Google has agreed to allow developers to offer alternative payment options in its app store following a probe by the UK’s competition watchdog over the tech giant’s dominance.
The Competition and Markets Authority on Wednesday said Google had pledged to allow app developers the freedom to break away from its Google Play billing system in the UK and use alternatives to process payments in the app, in a move long resisted by the big tech group.
The draft commitments come after the CMA launched enforcement action against the search engine company last year for potential breaches of competition law by forcing app developers to use Google Play’s payment system to process in-app purchases.
The regulator will now consult on whether to accept Google’s proposals as a resolution to its probe, and has set a deadline of May 19 for feedback.
“While we’re pleased our investigation has resulted in Google offering to give in-app payment freedom to thousands of app developers, we need to make sure these commitments will work in practice,” said Ann Pope, senior director of antitrust at the CMA.
Both Google and Apple have come under scrutiny from antitrust regulators around the world concerning their alleged stranglehold over the app market.
The rules governing in-app payments, and the fees charged by both Apple and Google on their respective app stores, have led to a fierce backlash from developers.
Google made similar changes last year for European users in anticipation of tough new laws in Brussels to curb the dominance of big tech companies. Google allowed non-gaming apps to provide alternative billing systems for in-app purchases for customers in the European Economic Area from July 2022.
The CMA is also investigating Apple over its own app-store rules, including a 30 per cent commission the company takes on digital purchases. It has faced sustained criticism and legal challenges from app developers, including Fortnite maker Epic Games and music service Spotify.
On Wednesday, Google said if its measures were accepted by the CMA, developers would be able to add an alternative in-app billing system, alongside Google’s existing one, for UK users.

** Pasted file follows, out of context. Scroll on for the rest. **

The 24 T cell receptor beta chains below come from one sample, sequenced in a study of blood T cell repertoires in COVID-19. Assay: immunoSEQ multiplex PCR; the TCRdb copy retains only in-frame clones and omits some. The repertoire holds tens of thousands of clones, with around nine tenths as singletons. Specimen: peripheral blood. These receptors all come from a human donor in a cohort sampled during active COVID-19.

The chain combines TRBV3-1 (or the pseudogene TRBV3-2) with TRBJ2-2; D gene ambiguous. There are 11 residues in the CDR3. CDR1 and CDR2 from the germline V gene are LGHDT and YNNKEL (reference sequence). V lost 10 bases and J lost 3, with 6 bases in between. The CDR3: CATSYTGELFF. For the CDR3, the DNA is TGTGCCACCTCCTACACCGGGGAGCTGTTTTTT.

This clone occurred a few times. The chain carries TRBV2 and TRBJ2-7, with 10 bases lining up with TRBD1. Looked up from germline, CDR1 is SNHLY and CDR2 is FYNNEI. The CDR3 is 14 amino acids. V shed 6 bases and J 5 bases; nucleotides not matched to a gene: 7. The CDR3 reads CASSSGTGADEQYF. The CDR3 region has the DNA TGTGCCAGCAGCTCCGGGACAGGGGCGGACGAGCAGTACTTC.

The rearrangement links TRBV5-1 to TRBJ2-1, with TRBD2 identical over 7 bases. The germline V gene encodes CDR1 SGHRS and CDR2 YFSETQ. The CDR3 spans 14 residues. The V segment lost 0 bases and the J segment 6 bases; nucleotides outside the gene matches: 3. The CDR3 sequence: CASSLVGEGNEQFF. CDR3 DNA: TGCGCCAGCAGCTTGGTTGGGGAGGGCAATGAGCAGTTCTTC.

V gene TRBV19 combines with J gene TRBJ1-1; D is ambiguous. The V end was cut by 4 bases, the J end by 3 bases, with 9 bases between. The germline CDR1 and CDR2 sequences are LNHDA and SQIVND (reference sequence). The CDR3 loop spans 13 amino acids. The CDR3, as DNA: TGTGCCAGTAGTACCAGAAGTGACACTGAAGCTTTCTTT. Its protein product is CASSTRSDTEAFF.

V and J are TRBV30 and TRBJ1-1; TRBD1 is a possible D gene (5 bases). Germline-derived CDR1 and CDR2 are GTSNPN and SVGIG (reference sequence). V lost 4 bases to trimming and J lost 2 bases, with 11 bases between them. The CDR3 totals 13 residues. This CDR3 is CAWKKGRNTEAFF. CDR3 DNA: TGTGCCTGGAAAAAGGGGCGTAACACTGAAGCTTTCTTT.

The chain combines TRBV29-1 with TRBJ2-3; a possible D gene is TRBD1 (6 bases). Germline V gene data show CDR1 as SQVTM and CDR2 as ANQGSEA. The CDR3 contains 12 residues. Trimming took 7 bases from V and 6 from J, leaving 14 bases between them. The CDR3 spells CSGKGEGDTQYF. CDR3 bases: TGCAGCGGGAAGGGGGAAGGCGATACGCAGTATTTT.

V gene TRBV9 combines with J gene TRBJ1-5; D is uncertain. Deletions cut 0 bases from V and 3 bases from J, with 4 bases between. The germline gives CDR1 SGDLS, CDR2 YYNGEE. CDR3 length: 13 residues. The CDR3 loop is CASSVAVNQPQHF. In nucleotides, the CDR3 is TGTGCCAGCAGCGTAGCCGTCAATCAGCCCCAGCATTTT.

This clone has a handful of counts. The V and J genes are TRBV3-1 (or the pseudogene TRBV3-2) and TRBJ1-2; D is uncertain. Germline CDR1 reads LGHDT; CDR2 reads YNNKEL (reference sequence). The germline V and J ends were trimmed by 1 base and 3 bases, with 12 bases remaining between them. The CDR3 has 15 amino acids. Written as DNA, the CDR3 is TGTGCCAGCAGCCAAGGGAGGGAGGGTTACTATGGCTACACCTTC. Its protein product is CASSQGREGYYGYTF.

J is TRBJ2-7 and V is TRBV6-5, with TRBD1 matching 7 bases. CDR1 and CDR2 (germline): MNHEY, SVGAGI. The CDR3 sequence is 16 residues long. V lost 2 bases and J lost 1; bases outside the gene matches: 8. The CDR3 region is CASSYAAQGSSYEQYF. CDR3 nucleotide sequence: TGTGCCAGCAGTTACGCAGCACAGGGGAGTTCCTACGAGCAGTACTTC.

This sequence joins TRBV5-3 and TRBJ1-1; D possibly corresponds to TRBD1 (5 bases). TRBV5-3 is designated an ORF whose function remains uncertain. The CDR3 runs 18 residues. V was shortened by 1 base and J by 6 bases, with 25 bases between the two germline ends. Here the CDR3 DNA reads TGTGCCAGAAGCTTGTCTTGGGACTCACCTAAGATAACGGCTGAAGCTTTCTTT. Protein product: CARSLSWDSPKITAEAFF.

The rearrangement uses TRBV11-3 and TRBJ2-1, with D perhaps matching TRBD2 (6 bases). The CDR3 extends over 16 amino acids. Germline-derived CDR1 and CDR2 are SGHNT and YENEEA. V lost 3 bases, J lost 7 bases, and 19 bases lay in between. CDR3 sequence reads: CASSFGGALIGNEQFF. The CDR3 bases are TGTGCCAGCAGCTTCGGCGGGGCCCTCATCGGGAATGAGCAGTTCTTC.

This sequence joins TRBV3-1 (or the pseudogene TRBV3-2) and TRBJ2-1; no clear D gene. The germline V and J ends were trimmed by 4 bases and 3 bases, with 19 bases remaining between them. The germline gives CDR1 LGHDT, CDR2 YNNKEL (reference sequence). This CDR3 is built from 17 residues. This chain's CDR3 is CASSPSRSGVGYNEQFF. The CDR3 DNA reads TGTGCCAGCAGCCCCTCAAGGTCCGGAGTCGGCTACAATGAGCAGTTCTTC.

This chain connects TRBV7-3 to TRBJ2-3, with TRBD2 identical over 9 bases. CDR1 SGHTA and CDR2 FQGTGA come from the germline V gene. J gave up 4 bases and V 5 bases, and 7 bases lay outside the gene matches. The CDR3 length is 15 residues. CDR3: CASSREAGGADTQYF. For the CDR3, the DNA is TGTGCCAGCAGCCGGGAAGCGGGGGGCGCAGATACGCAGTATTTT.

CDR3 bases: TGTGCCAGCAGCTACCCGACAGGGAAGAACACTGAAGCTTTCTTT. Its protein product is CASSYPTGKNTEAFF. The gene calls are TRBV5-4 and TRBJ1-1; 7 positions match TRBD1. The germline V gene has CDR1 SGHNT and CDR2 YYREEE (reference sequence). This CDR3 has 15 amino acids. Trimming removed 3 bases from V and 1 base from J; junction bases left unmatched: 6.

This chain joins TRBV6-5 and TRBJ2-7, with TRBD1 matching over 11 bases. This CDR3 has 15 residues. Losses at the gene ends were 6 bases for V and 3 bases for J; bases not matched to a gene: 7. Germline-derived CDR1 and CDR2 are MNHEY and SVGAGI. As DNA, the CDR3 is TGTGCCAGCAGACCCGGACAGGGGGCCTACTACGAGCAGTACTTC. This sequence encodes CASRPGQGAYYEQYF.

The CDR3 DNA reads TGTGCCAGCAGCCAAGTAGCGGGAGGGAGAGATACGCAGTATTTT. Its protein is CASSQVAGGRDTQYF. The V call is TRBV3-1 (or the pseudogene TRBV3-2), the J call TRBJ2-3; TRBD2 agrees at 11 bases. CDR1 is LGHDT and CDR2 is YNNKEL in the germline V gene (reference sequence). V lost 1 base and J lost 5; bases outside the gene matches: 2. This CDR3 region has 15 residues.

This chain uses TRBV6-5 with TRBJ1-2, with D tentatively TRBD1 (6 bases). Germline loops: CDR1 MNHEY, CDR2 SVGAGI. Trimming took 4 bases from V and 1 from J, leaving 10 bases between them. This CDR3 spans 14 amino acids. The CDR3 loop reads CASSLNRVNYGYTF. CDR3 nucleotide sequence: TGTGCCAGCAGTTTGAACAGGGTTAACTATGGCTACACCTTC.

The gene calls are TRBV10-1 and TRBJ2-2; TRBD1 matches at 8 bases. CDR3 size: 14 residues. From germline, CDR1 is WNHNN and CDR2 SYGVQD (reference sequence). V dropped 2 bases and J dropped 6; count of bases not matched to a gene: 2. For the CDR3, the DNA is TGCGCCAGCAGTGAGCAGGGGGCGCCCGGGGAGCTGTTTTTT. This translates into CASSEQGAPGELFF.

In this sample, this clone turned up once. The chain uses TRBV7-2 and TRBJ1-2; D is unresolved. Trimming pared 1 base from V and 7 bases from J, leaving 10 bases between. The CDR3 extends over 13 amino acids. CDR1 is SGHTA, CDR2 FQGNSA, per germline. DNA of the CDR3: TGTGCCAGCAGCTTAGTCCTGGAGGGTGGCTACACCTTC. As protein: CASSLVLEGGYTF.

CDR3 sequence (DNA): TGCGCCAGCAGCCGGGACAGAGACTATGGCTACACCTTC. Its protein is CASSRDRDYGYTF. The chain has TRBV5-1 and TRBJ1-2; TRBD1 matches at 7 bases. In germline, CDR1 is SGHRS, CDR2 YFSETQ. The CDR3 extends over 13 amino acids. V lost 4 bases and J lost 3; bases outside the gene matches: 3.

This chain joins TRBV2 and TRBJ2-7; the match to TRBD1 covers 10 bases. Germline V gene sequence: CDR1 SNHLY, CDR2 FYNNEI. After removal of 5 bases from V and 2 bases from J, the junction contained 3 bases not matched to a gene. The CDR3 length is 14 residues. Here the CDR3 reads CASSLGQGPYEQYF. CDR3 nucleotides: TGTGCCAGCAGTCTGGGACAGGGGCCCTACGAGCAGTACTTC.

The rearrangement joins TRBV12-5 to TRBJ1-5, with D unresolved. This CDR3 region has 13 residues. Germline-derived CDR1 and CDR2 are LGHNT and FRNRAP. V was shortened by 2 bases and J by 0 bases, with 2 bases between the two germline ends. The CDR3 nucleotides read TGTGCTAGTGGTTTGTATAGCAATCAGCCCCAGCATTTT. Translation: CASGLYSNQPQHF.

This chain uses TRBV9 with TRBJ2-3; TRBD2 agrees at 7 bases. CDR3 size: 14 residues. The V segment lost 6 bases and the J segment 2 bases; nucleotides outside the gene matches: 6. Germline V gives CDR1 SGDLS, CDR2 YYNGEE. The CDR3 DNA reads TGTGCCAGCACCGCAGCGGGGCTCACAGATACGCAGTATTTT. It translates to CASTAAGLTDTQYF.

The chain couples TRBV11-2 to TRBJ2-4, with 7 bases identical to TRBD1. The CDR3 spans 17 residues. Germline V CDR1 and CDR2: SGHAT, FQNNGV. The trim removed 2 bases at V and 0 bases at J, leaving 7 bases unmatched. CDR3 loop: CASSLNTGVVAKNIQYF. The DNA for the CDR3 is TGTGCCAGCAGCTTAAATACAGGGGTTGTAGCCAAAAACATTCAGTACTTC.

The changes will be rolled out to all apps by October. It will be offered first to developers of non-gaming apps, initially excluding one of the largest and most profitable genres.
Google said developers could also choose not to offer Google’s billing system at all for users in the UK.
When a user selects alternative billing, the developer’s service fee will be reduced by 4 per cent. If the developer does not offer Google’s billing system as an option, the service fee will be reduced by 3 per cent.
“These options will be presented in a neutral manner allowing users to make an informed and engaged choice,” Google said.
In its year-long market study into Apple and Google’s mobile ecosystems published last year, the CMA found Google Play accounted for 30-40 per cent of all net revenue generated by UK consumers using in-app payment systems.
Google’s Play Store rules previously required app developers to use its internal payment system for in-app purchases. In 2021, Google halved its fees for all subscriptions and in-app purchases to a maximum of 15 per cent.
Once larger apps surpass $1mn in revenue, Google charges a 30 per cent fee on in-app purchases. Apple follows a similar model on its app store.
In February, the EU said it would narrow the focus of a long-running probe into Apple to how it restricts apps from telling users about alternative, and potentially cheaper, subscription options. This meant it abandoned a separate charge that accused Apple of forcing developers to use its own in-app payment system.